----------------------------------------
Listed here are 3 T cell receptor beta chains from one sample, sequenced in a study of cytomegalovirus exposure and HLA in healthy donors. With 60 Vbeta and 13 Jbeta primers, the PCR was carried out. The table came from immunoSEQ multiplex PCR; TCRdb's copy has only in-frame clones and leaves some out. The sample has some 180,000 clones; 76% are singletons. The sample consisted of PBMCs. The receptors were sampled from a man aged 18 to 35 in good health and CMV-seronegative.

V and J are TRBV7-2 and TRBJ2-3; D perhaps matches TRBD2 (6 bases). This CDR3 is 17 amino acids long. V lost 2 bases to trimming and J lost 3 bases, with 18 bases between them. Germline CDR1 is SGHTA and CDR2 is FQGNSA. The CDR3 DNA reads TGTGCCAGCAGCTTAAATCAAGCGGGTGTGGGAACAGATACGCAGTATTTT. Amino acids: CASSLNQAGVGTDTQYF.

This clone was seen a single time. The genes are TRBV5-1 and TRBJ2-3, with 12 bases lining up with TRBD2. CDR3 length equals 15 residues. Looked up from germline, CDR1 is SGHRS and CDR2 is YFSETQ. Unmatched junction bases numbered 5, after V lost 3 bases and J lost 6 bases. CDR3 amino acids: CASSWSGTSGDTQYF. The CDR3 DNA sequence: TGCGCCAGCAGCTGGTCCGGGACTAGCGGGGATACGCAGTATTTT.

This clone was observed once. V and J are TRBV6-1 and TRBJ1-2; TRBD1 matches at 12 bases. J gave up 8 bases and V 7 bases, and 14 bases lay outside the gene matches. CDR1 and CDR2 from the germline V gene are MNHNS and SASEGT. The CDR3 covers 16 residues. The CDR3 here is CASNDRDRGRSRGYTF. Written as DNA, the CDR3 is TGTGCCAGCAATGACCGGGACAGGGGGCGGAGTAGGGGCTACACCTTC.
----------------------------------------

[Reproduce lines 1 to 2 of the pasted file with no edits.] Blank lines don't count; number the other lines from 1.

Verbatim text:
Listed here are 3 T cell receptor beta chains from one sample, sequenced in a study of cytomegalovirus exposure and HLA in healthy donors. With 60 Vbeta and 13 Jbeta primers, the PCR was carried out. The table came from immunoSEQ multiplex PCR; TCRdb's copy has only in-frame clones and leaves some out. The sample has some 180,000 clones; 76% are singletons. The sample consisted of PBMCs. The receptors were sampled from a man aged 18 to 35 in good health and CMV-seronegative.

V and J are TRBV7-2 and TRBJ2-3; D perhaps matches TRBD2 (6 bases). This CDR3 is 17 amino acids long. V lost 2 bases to trimming and J lost 3 bases, with 18 bases between them. Germline CDR1 is SGHTA and CDR2 is FQGNSA. The CDR3 DNA reads TGTGCCAGCAGCTTAAATCAAGCGGGTGTGGGAACAGATACGCAGTATTTT. Amino acids: CASSLNQAGVGTDTQYF.